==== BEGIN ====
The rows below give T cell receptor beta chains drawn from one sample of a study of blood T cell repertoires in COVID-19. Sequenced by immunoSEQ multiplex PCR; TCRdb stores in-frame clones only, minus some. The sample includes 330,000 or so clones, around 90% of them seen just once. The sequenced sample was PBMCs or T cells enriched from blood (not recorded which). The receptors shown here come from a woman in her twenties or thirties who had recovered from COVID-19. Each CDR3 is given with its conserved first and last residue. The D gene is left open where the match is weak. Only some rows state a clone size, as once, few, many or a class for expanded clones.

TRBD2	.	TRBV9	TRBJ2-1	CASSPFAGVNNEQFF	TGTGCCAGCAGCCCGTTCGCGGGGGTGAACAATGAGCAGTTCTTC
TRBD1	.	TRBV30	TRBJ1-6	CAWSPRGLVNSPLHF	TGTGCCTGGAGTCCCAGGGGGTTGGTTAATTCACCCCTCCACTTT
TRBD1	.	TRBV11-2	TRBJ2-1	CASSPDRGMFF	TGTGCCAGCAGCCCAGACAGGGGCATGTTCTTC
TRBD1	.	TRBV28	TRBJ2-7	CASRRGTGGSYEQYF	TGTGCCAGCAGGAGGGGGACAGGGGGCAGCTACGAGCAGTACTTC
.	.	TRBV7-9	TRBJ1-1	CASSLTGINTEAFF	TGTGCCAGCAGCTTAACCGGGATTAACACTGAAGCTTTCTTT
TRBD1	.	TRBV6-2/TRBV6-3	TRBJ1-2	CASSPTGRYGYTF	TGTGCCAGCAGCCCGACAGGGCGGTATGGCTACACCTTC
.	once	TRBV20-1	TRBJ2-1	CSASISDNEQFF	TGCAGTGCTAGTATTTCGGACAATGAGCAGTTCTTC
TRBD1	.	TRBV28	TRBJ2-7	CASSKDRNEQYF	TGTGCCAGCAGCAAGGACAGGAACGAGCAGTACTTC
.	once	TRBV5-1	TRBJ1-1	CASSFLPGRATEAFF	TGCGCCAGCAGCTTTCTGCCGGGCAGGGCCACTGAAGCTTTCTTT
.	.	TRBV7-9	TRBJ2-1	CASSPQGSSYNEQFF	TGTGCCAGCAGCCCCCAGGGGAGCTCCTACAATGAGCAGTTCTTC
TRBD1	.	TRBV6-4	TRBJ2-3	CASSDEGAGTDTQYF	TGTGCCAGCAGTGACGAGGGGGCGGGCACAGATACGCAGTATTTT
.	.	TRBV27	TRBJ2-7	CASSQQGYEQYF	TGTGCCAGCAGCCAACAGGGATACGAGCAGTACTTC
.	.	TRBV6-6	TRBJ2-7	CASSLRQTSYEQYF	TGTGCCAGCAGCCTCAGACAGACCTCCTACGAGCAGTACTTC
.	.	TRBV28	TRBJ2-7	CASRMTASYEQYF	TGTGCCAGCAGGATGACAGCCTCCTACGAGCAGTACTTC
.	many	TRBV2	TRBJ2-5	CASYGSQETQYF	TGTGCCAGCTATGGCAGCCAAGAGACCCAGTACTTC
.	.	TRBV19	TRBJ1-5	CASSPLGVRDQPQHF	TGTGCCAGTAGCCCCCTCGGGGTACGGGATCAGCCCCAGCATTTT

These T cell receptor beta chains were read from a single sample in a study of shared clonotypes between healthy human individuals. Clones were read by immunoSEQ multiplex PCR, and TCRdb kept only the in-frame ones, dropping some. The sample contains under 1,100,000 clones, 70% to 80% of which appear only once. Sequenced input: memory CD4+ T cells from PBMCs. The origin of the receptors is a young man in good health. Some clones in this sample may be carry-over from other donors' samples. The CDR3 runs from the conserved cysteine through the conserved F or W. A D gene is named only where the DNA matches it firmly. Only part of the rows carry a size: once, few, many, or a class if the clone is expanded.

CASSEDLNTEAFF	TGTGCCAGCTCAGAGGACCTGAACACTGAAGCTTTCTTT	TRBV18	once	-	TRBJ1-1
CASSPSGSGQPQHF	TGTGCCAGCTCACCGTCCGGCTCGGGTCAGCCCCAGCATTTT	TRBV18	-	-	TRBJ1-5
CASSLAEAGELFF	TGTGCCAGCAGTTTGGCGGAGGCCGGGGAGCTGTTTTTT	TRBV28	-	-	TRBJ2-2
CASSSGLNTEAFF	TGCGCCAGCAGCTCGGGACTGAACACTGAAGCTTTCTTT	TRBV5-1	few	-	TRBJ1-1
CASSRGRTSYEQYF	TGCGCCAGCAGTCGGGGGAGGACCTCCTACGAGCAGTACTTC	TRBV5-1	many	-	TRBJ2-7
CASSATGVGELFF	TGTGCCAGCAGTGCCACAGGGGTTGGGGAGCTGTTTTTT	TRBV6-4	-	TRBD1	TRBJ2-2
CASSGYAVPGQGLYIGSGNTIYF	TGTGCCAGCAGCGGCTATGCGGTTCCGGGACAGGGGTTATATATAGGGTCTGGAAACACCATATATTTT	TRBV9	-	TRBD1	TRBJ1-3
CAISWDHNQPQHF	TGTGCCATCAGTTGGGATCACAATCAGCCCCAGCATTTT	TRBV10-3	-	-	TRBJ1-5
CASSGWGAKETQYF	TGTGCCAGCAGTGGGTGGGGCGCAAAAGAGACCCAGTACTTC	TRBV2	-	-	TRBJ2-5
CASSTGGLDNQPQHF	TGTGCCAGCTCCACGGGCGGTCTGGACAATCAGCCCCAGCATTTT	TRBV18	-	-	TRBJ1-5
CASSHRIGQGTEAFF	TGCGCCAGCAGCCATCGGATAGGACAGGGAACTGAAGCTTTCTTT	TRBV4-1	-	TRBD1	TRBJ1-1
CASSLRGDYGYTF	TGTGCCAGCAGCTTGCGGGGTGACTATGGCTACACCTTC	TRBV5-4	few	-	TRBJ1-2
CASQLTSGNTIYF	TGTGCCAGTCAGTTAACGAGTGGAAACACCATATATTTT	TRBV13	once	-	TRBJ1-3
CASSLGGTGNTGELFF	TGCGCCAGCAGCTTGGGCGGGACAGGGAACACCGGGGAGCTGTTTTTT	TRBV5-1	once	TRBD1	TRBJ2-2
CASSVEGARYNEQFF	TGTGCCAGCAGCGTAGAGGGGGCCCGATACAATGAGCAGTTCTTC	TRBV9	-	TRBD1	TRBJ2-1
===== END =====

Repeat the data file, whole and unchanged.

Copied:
The rows below give T cell receptor beta chains drawn from one sample of a study of blood T cell repertoires in COVID-19. Sequenced by immunoSEQ multiplex PCR; TCRdb stores in-frame clones only, minus some. The sample includes 330,000 or so clones, around 90% of them seen just once. The sequenced sample was PBMCs or T cells enriched from blood (not recorded which). The receptors shown here come from a woman in her twenties or thirties who had recovered from COVID-19. Each CDR3 is given with its conserved first and last residue. The D gene is left open where the match is weak. Only some rows state a clone size, as once, few, many or a class for expanded clones.

TRBD2	.	TRBV9	TRBJ2-1	CASSPFAGVNNEQFF	TGTGCCAGCAGCCCGTTCGCGGGGGTGAACAATGAGCAGTTCTTC
TRBD1	.	TRBV30	TRBJ1-6	CAWSPRGLVNSPLHF	TGTGCCTGGAGTCCCAGGGGGTTGGTTAATTCACCCCTCCACTTT
TRBD1	.	TRBV11-2	TRBJ2-1	CASSPDRGMFF	TGTGCCAGCAGCCCAGACAGGGGCATGTTCTTC
TRBD1	.	TRBV28	TRBJ2-7	CASRRGTGGSYEQYF	TGTGCCAGCAGGAGGGGGACAGGGGGCAGCTACGAGCAGTACTTC
.	.	TRBV7-9	TRBJ1-1	CASSLTGINTEAFF	TGTGCCAGCAGCTTAACCGGGATTAACACTGAAGCTTTCTTT
TRBD1	.	TRBV6-2/TRBV6-3	TRBJ1-2	CASSPTGRYGYTF	TGTGCCAGCAGCCCGACAGGGCGGTATGGCTACACCTTC
.	once	TRBV20-1	TRBJ2-1	CSASISDNEQFF	TGCAGTGCTAGTATTTCGGACAATGAGCAGTTCTTC
TRBD1	.	TRBV28	TRBJ2-7	CASSKDRNEQYF	TGTGCCAGCAGCAAGGACAGGAACGAGCAGTACTTC
.	once	TRBV5-1	TRBJ1-1	CASSFLPGRATEAFF	TGCGCCAGCAGCTTTCTGCCGGGCAGGGCCACTGAAGCTTTCTTT
.	.	TRBV7-9	TRBJ2-1	CASSPQGSSYNEQFF	TGTGCCAGCAGCCCCCAGGGGAGCTCCTACAATGAGCAGTTCTTC
TRBD1	.	TRBV6-4	TRBJ2-3	CASSDEGAGTDTQYF	TGTGCCAGCAGTGACGAGGGGGCGGGCACAGATACGCAGTATTTT
.	.	TRBV27	TRBJ2-7	CASSQQGYEQYF	TGTGCCAGCAGCCAACAGGGATACGAGCAGTACTTC
.	.	TRBV6-6	TRBJ2-7	CASSLRQTSYEQYF	TGTGCCAGCAGCCTCAGACAGACCTCCTACGAGCAGTACTTC
.	.	TRBV28	TRBJ2-7	CASRMTASYEQYF	TGTGCCAGCAGGATGACAGCCTCCTACGAGCAGTACTTC
.	many	TRBV2	TRBJ2-5	CASYGSQETQYF	TGTGCCAGCTATGGCAGCCAAGAGACCCAGTACTTC
.	.	TRBV19	TRBJ1-5	CASSPLGVRDQPQHF	TGTGCCAGTAGCCCCCTCGGGGTACGGGATCAGCCCCAGCATTTT

These T cell receptor beta chains were read from a single sample in a study of shared clonotypes between healthy human individuals. Clones were read by immunoSEQ multiplex PCR, and TCRdb kept only the in-frame ones, dropping some. The sample contains under 1,100,000 clones, 70% to 80% of which appear only once. Sequenced input: memory CD4+ T cells from PBMCs. The origin of the receptors is a young man in good health. Some clones in this sample may be carry-over from other donors' samples. The CDR3 runs from the conserved cysteine through the conserved F or W. A D gene is named only where the DNA matches it firmly. Only part of the rows carry a size: once, few, many, or a class if the clone is expanded.

CASSEDLNTEAFF	TGTGCCAGCTCAGAGGACCTGAACACTGAAGCTTTCTTT	TRBV18	once	-	TRBJ1-1
CASSPSGSGQPQHF	TGTGCCAGCTCACCGTCCGGCTCGGGTCAGCCCCAGCATTTT	TRBV18	-	-	TRBJ1-5
CASSLAEAGELFF	TGTGCCAGCAGTTTGGCGGAGGCCGGGGAGCTGTTTTTT	TRBV28	-	-	TRBJ2-2
CASSSGLNTEAFF	TGCGCCAGCAGCTCGGGACTGAACACTGAAGCTTTCTTT	TRBV5-1	few	-	TRBJ1-1
CASSRGRTSYEQYF	TGCGCCAGCAGTCGGGGGAGGACCTCCTACGAGCAGTACTTC	TRBV5-1	many	-	TRBJ2-7
CASSATGVGELFF	TGTGCCAGCAGTGCCACAGGGGTTGGGGAGCTGTTTTTT	TRBV6-4	-	TRBD1	TRBJ2-2
CASSGYAVPGQGLYIGSGNTIYF	TGTGCCAGCAGCGGCTATGCGGTTCCGGGACAGGGGTTATATATAGGGTCTGGAAACACCATATATTTT	TRBV9	-	TRBD1	TRBJ1-3
CAISWDHNQPQHF	TGTGCCATCAGTTGGGATCACAATCAGCCCCAGCATTTT	TRBV10-3	-	-	TRBJ1-5
CASSGWGAKETQYF	TGTGCCAGCAGTGGGTGGGGCGCAAAAGAGACCCAGTACTTC	TRBV2	-	-	TRBJ2-5
CASSTGGLDNQPQHF	TGTGCCAGCTCCACGGGCGGTCTGGACAATCAGCCCCAGCATTTT	TRBV18	-	-	TRBJ1-5
CASSHRIGQGTEAFF	TGCGCCAGCAGCCATCGGATAGGACAGGGAACTGAAGCTTTCTTT	TRBV4-1	-	TRBD1	TRBJ1-1
CASSLRGDYGYTF	TGTGCCAGCAGCTTGCGGGGTGACTATGGCTACACCTTC	TRBV5-4	few	-	TRBJ1-2
CASQLTSGNTIYF	TGTGCCAGTCAGTTAACGAGTGGAAACACCATATATTTT	TRBV13	once	-	TRBJ1-3
CASSLGGTGNTGELFF	TGCGCCAGCAGCTTGGGCGGGACAGGGAACACCGGGGAGCTGTTTTTT	TRBV5-1	once	TRBD1	TRBJ2-2
CASSVEGARYNEQFF	TGTGCCAGCAGCGTAGAGGGGGCCCGATACAATGAGCAGTTCTTC	TRBV9	-	TRBD1	TRBJ2-1